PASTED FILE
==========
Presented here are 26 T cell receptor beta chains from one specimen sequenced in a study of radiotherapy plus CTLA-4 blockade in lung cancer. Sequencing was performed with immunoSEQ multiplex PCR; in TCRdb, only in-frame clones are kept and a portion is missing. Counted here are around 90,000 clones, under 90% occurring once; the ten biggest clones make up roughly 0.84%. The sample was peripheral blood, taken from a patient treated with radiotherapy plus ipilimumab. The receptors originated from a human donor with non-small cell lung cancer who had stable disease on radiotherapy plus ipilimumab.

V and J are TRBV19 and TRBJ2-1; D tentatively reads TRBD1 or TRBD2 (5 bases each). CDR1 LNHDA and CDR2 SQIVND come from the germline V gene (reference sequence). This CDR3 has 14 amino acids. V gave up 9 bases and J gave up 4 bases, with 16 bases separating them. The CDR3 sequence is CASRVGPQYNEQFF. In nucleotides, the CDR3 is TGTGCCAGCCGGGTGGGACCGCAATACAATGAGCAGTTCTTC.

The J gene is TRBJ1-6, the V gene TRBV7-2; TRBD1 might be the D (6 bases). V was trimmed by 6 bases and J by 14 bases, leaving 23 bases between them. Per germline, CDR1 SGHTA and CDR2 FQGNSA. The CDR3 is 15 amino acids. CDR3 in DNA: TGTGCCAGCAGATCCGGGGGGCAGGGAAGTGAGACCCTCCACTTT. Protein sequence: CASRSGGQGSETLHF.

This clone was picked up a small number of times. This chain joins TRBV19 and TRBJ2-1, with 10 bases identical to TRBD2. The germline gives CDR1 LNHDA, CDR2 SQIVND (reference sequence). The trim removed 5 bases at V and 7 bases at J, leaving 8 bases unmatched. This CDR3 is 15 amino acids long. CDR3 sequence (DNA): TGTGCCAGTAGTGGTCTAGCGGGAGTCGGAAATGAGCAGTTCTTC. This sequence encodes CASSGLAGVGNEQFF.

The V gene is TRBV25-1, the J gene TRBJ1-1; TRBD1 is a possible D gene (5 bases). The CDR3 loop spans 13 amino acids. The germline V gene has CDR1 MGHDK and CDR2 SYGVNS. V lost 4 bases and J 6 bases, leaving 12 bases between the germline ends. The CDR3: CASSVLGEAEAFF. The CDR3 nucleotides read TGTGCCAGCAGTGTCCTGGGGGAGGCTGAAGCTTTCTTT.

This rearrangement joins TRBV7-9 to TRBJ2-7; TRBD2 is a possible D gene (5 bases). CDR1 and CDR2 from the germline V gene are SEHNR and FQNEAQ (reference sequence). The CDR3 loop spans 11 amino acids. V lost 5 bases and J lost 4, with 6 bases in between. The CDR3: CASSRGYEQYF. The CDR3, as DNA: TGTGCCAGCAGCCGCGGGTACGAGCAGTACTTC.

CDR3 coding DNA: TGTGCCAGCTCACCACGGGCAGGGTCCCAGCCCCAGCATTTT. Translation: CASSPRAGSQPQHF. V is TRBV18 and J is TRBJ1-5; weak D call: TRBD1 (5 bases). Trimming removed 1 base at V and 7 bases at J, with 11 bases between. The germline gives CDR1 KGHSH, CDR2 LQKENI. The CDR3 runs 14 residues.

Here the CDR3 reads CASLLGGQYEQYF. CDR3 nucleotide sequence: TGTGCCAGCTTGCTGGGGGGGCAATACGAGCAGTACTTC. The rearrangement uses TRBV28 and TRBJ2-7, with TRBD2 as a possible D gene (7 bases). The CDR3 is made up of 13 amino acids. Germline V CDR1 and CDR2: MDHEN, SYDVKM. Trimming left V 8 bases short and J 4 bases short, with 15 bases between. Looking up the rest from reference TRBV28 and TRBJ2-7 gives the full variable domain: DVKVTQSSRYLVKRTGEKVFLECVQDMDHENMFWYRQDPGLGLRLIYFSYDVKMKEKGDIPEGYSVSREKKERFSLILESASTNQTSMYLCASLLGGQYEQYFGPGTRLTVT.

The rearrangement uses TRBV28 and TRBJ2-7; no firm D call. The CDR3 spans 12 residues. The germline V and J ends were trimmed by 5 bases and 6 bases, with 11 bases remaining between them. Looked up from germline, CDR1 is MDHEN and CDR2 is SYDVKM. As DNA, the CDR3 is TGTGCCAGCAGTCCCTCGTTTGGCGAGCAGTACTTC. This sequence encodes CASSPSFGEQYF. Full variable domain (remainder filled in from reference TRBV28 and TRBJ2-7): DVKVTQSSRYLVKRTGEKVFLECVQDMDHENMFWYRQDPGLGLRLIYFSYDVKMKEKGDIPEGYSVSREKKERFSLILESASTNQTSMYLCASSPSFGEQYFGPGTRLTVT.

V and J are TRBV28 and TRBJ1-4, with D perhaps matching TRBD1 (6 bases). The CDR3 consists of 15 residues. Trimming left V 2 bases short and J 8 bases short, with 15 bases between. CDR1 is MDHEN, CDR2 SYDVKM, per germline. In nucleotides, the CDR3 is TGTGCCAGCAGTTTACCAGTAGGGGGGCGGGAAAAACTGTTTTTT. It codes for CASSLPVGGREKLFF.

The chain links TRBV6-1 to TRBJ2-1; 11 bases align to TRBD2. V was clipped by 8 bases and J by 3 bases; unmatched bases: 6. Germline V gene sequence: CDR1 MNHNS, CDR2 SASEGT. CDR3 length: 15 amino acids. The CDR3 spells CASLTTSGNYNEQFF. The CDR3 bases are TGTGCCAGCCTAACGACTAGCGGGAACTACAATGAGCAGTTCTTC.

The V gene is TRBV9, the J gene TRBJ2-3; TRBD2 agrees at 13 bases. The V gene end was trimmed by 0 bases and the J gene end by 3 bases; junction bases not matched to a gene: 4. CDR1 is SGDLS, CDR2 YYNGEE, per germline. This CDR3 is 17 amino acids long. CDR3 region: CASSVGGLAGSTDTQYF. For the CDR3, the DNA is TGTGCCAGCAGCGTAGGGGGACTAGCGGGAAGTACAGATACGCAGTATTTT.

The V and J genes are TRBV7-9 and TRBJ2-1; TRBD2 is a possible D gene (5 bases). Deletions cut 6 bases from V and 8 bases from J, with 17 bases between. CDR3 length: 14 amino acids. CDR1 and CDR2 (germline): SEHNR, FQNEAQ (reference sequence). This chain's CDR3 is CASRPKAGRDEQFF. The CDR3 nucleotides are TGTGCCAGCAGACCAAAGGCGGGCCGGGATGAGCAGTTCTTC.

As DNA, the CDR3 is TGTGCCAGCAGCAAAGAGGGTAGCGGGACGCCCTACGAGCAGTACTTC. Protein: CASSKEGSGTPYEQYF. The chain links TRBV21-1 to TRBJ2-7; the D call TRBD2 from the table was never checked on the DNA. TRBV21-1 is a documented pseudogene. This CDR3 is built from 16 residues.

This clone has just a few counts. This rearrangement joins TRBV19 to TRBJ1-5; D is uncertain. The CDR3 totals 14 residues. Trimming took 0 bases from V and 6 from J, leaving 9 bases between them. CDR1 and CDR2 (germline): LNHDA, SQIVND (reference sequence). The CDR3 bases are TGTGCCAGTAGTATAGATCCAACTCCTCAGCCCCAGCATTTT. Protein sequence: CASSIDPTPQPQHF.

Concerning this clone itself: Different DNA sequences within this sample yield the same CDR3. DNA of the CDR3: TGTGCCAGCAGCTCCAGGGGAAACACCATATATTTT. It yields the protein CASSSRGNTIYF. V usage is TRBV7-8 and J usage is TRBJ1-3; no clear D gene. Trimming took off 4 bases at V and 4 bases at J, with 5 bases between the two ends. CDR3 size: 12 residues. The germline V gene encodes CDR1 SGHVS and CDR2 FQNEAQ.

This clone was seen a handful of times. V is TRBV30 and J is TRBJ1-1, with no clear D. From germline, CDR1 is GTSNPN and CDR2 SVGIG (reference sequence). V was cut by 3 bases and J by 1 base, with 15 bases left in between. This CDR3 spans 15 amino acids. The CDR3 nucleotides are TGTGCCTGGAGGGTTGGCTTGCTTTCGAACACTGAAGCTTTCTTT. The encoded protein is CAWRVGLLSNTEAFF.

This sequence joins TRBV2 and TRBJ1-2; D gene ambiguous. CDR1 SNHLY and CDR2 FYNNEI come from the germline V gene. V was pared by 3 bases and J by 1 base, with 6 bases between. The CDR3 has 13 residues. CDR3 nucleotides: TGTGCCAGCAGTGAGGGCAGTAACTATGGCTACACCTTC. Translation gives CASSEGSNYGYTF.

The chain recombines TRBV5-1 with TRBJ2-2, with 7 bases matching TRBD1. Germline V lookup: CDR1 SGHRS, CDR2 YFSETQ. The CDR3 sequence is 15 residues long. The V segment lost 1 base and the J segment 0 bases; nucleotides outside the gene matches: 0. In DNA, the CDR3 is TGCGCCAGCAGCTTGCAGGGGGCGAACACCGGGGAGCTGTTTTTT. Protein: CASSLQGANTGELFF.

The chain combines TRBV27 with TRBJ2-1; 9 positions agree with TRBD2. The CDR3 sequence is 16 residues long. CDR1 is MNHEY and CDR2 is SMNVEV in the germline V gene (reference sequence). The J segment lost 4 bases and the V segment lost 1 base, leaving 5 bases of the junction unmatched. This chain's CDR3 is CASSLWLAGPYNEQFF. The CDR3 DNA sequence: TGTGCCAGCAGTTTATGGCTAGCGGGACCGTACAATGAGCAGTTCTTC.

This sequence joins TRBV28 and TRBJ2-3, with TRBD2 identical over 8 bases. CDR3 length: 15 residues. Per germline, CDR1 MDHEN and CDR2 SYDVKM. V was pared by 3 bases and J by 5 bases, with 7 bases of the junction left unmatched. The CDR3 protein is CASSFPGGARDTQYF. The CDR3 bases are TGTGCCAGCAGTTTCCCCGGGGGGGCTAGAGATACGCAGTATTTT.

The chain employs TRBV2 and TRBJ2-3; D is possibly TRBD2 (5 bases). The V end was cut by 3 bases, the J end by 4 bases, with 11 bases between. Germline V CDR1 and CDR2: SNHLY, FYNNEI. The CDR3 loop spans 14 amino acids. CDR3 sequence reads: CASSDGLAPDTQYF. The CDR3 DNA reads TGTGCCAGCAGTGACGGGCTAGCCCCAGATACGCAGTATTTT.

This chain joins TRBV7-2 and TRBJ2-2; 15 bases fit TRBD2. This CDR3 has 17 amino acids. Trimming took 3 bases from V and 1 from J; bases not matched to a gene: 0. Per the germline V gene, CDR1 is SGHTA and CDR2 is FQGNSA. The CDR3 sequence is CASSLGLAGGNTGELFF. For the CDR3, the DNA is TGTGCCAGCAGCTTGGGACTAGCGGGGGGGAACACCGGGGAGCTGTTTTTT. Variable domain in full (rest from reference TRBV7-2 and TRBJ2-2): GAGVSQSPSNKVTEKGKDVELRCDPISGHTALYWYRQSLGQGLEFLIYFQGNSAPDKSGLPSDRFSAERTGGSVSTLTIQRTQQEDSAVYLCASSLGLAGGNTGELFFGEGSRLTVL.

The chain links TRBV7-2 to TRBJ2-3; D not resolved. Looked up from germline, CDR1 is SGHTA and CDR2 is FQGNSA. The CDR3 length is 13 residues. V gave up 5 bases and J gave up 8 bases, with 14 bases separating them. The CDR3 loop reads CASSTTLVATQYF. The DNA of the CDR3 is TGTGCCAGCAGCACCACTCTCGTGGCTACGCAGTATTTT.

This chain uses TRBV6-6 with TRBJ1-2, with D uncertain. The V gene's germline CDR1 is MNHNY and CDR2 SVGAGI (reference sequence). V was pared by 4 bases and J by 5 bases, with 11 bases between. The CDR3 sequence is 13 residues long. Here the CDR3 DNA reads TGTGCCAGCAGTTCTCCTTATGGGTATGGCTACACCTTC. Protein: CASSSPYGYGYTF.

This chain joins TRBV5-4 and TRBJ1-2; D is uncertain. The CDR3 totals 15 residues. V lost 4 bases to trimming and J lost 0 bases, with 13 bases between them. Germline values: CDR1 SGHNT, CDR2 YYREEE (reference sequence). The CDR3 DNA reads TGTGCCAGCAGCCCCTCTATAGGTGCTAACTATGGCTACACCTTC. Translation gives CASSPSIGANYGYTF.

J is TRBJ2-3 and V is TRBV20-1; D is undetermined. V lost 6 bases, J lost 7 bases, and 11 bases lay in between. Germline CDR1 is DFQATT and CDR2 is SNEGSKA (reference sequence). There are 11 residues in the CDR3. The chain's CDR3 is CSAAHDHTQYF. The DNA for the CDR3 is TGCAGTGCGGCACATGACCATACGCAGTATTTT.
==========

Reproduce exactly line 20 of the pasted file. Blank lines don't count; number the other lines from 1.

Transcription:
The chain combines TRBV27 with TRBJ2-1; 9 positions agree with TRBD2. The CDR3 sequence is 16 residues long. CDR1 is MNHEY and CDR2 is SMNVEV in the germline V gene (reference sequence). The J segment lost 4 bases and the V segment lost 1 base, leaving 5 bases of the junction unmatched. This chain's CDR3 is CASSLWLAGPYNEQFF. The CDR3 DNA sequence: TGTGCCAGCAGTTTATGGCTAGCGGGACCGTACAATGAGCAGTTCTTC.